The three-term Democrat in October wrote to Energy Secretary Steven Chu asking for a detailed description of factors the department will consider as it weighs applications to export gas from Oregon, the Gulf Coast and elsewhere (a list of projects under review is here).
The department is also working on a closely watched – and delayed – economic analysis of the proposed exports.
Wyden has not flatly come out against the export proposals, but showed in the Platts interview that he’s wary of the idea. “If we make the right decisions with respect to natural gas, I think it is going to be absolutely key to growing jobs in the manufacturing sector,” he said.
Elsewhere in the wide-ranging interview, Wyden reiterated plans to reexamine federal loan and grant programs for green technologies.
The programs have come under attack following the 2011 bankruptcy of Solyndra, the advanced solar panel maker that received a $535 million Energy Department loan guarantee in 2009, and bankruptcies and headwinds that have faced several other federally backed companies.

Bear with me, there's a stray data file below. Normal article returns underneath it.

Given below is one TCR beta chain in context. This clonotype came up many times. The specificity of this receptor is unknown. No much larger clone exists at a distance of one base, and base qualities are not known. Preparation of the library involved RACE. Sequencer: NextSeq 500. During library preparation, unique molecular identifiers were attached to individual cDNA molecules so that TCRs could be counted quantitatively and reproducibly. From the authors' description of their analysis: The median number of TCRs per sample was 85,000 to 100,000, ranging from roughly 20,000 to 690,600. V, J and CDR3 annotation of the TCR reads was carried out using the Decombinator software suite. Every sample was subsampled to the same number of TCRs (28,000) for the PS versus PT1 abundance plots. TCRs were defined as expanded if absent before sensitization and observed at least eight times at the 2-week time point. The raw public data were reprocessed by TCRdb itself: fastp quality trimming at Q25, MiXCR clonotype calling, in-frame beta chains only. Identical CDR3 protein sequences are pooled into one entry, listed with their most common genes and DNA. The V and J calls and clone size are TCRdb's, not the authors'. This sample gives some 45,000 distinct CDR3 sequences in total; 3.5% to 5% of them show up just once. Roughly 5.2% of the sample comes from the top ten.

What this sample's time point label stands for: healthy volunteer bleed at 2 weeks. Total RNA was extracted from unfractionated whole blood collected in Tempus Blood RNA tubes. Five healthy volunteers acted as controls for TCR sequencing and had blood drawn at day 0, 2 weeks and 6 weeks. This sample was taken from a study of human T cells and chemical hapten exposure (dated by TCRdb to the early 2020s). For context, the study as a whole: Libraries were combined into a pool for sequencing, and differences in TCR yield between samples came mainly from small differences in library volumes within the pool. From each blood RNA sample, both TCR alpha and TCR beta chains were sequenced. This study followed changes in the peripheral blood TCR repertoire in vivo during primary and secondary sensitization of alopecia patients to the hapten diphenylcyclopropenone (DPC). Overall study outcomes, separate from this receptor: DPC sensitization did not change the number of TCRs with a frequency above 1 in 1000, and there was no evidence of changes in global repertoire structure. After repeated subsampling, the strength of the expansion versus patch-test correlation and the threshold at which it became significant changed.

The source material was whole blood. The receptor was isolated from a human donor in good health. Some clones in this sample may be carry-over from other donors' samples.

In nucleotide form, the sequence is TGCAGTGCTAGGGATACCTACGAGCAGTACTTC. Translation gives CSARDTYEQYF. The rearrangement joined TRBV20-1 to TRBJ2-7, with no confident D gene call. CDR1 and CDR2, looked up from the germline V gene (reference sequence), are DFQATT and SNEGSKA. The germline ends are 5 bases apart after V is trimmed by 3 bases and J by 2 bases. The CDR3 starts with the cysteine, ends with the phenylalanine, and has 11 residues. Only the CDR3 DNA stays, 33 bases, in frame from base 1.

“Post-Solyndra, it is time to go in there and re-do those policies. Right now they are not doing enough to encourage innovation,” Wyden said.
In the interview, he also vowed to focus on the future of the nation’s gridlocked nuclear waste policy, and conduct oversight of the Interior Department’s offshore energy branch, which was reorganized and strengthened after the 2010 BP oil spill in the Gulf of Mexico.
Wyden is slated to inherit the committee gavel from Sen. Jeff Bingaman (D-N.M.), who is retiring from the Senate.
Check out the whole interview here.